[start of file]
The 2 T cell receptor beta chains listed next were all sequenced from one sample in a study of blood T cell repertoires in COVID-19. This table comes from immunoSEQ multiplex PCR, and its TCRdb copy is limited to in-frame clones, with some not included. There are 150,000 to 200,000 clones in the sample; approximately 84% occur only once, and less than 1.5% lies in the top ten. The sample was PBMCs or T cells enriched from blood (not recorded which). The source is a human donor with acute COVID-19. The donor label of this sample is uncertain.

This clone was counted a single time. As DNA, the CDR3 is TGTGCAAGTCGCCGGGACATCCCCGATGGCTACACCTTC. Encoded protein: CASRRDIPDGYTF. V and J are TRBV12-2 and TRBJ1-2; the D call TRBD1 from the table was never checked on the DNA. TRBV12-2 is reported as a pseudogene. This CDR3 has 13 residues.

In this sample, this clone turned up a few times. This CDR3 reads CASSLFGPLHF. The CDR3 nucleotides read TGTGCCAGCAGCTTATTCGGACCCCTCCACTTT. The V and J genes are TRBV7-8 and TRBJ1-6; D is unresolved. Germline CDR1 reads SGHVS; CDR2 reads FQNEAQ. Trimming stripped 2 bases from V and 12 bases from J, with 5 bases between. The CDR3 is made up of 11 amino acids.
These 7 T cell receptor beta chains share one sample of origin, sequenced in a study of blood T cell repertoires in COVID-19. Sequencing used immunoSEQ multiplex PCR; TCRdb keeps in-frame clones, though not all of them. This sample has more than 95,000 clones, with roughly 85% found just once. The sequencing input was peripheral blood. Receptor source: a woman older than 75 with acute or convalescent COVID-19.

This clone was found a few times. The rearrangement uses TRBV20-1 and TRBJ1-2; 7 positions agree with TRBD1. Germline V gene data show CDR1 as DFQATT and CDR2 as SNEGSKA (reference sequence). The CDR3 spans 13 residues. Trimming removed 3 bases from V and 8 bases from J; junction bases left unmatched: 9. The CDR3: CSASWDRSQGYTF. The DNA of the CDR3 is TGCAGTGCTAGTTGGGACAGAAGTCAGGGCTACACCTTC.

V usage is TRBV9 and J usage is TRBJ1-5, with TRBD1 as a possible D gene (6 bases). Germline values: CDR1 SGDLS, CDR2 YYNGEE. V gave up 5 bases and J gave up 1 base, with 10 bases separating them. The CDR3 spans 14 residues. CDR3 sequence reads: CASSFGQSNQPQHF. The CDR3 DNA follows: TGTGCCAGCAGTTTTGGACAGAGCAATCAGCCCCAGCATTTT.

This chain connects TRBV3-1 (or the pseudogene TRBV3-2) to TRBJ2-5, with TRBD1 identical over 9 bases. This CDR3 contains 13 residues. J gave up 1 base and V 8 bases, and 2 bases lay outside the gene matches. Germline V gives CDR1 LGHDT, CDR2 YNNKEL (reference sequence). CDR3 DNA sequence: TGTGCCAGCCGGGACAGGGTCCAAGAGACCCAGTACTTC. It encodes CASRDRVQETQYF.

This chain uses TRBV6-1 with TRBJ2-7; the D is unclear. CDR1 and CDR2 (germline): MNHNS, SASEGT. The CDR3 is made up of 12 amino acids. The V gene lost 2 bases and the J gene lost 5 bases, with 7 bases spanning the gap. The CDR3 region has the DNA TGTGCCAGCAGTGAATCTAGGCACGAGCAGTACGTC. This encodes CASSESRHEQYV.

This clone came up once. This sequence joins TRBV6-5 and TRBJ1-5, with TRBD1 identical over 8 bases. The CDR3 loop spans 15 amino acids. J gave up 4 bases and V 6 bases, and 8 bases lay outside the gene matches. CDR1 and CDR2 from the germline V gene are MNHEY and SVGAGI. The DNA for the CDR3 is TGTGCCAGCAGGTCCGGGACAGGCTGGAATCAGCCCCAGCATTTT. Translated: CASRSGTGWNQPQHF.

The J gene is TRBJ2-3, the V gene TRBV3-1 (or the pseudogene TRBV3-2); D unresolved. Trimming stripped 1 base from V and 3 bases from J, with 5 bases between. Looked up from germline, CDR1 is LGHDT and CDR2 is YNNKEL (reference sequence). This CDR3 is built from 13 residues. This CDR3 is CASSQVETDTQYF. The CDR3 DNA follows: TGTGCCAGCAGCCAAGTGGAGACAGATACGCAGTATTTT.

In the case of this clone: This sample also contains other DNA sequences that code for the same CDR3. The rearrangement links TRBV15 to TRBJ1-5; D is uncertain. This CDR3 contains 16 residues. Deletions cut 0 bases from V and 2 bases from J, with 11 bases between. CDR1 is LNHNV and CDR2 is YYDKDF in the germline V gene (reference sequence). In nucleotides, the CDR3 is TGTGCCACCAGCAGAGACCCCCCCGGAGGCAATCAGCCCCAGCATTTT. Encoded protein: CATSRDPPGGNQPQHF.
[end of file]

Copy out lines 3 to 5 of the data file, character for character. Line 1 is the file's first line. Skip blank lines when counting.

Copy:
In this sample, this clone turned up a few times. This CDR3 reads CASSLFGPLHF. The CDR3 nucleotides read TGTGCCAGCAGCTTATTCGGACCCCTCCACTTT. The V and J genes are TRBV7-8 and TRBJ1-6; D is unresolved. Germline CDR1 reads SGHVS; CDR2 reads FQNEAQ. Trimming stripped 2 bases from V and 12 bases from J, with 5 bases between. The CDR3 is made up of 11 amino acids.
These 7 T cell receptor beta chains share one sample of origin, sequenced in a study of blood T cell repertoires in COVID-19. Sequencing used immunoSEQ multiplex PCR; TCRdb keeps in-frame clones, though not all of them. This sample has more than 95,000 clones, with roughly 85% found just once. The sequencing input was peripheral blood. Receptor source: a woman older than 75 with acute or convalescent COVID-19.

This clone was found a few times. The rearrangement uses TRBV20-1 and TRBJ1-2; 7 positions agree with TRBD1. Germline V gene data show CDR1 as DFQATT and CDR2 as SNEGSKA (reference sequence). The CDR3 spans 13 residues. Trimming removed 3 bases from V and 8 bases from J; junction bases left unmatched: 9. The CDR3: CSASWDRSQGYTF. The DNA of the CDR3 is TGCAGTGCTAGTTGGGACAGAAGTCAGGGCTACACCTTC.